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When you enter your home after a long day at work, does the “soul of the home” welcome and engulf you with peace and harmony?

The living room is the first thing you see upon entering most homes. It is important to create a warm and welcoming place for you, your family and friends.

 It needs a focal point as you walk in, e.g. a painting over a couch. Position furniture in an inviting conversational unit; the TV should not be the focal point. Current television cabinets provide ample solutions for storage of equipment, music and games. They offer open and closed storage to stash away or display favourite possessions but maintain an aura of calm. Fix flat screens to the wall and have low storage unit below it. Floating shelves on the wall can be used for display.

 Furniture of neutral colours make it easier to decorate – bear in mind long lasting comfort, softness, support and durability of style and materials. Confine strong colours to accessories. Throws or cushions bring in strong accent colours and warmth. Table lamps create ambiance. Embrace the bookworm in the family by creating a haven with a recliner, floor lamp, magazine holder and bookshelf.

 Seating should be uninterrupted by traffic, or “excuse me” will become the biggest stress factor as dad and his friends are trying to watch rugby and the children keep running through to the garden. Cube seats fitted with a removable top, trunks or baskets provide quick tidy-ups to conceal items when visitors pop in. Furniture with an element of storage, e.g. a coffee table with drawers or a shelf underneath will avoid clutter. Books on a table should be for reading or display.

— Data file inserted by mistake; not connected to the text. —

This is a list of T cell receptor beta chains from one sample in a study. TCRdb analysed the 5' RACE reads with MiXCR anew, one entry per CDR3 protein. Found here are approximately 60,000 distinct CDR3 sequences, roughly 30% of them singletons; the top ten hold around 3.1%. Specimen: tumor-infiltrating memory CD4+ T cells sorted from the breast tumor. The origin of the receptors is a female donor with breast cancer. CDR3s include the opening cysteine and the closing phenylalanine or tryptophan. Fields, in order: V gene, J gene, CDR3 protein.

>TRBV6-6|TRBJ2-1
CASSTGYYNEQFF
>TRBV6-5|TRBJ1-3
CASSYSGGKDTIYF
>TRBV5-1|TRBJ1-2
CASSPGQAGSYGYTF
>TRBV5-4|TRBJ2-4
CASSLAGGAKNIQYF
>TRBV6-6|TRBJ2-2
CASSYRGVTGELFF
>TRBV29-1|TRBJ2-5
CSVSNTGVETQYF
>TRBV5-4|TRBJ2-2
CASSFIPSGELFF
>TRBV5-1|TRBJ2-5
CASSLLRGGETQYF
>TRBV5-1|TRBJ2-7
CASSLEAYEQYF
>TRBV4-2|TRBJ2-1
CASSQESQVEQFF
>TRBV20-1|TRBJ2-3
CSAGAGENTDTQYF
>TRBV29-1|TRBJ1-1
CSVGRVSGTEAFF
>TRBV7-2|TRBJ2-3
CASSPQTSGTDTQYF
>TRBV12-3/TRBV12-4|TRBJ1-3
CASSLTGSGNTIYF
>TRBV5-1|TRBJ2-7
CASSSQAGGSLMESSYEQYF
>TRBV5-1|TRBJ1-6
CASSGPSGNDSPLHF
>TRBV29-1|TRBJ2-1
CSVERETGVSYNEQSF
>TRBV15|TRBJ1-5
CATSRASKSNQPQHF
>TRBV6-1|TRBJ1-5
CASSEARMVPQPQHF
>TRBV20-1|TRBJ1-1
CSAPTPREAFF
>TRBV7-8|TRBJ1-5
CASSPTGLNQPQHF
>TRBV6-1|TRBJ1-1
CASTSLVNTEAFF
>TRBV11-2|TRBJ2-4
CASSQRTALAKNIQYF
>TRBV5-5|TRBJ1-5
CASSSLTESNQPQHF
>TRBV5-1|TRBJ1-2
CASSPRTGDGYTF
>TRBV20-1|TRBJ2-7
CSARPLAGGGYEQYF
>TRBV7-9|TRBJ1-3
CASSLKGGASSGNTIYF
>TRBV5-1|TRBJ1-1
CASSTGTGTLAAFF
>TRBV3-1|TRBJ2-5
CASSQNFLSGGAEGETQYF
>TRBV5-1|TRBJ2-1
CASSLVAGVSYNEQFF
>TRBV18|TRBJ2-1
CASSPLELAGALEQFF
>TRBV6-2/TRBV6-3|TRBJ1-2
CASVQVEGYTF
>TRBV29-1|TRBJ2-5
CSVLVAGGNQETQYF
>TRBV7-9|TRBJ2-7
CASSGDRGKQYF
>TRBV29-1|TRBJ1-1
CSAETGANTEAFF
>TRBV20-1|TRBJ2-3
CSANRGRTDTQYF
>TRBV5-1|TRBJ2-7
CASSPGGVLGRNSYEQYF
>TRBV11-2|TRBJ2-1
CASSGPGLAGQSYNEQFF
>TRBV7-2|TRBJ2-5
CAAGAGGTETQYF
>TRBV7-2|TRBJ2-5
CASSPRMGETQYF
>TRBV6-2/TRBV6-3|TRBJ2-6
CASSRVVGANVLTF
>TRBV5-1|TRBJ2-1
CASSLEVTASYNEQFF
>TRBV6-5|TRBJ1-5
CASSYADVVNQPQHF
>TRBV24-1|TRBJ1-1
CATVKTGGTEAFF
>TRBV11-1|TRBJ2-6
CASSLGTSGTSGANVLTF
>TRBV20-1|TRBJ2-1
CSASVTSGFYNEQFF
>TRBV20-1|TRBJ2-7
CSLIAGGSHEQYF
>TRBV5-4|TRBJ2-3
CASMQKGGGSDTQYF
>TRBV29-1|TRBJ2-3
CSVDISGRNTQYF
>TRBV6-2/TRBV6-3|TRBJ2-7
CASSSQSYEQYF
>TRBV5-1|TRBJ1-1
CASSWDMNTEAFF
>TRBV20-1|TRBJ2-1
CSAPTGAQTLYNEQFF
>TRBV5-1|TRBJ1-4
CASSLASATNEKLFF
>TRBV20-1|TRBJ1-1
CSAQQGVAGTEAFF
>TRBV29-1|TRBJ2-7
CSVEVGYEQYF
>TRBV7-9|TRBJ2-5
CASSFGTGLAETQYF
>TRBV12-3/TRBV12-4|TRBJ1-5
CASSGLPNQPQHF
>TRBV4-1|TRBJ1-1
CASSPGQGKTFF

Paint is the cheapest decorating option and can make a huge difference to a room. Choose peaceful soothing colours. Create a feeling of space by painting the ceiling in a lighter colour.

 Space is normally at a premium and should be versatile and well planned. Well planned storage systems reduce a room degenerating into a mess.

Useful tips:

  • Use sideboards to store glass, table ware or liquor.
  • Book shelves must have sturdy supports to prevent sagging. Pigeonhole storage is a good solution.
  • Group objects together, balance colour, texture and form.
  • Maximise storage in old freestanding armoires and dressers by fitting metal track- and -bracket shelving systems.
  • Use cut flowers or pot plants.
  • Feed cables into cable tubes to avoid a scrambled look
  • Hang speakers or place them on shelves to optimise floor space
  • Keys must have a place of their own.
  • A counter between kitchen and living room that serves as a storage space and divider between the zones of cooking and living area, work better if it has doors on both sides.

 Keep the living room inviting and uncluttered: Keep a “box to give away” for items you decide you no longer want. Recycle junk mail and magazines. Schedule clean-up before dinner or bedtime. It takes a few minutes and you’ll be greeted in the morning by a wonderful, relaxing space.

 Enjoy this creative session it will be well worth it!

 Heidi Meyer Professional Organiser

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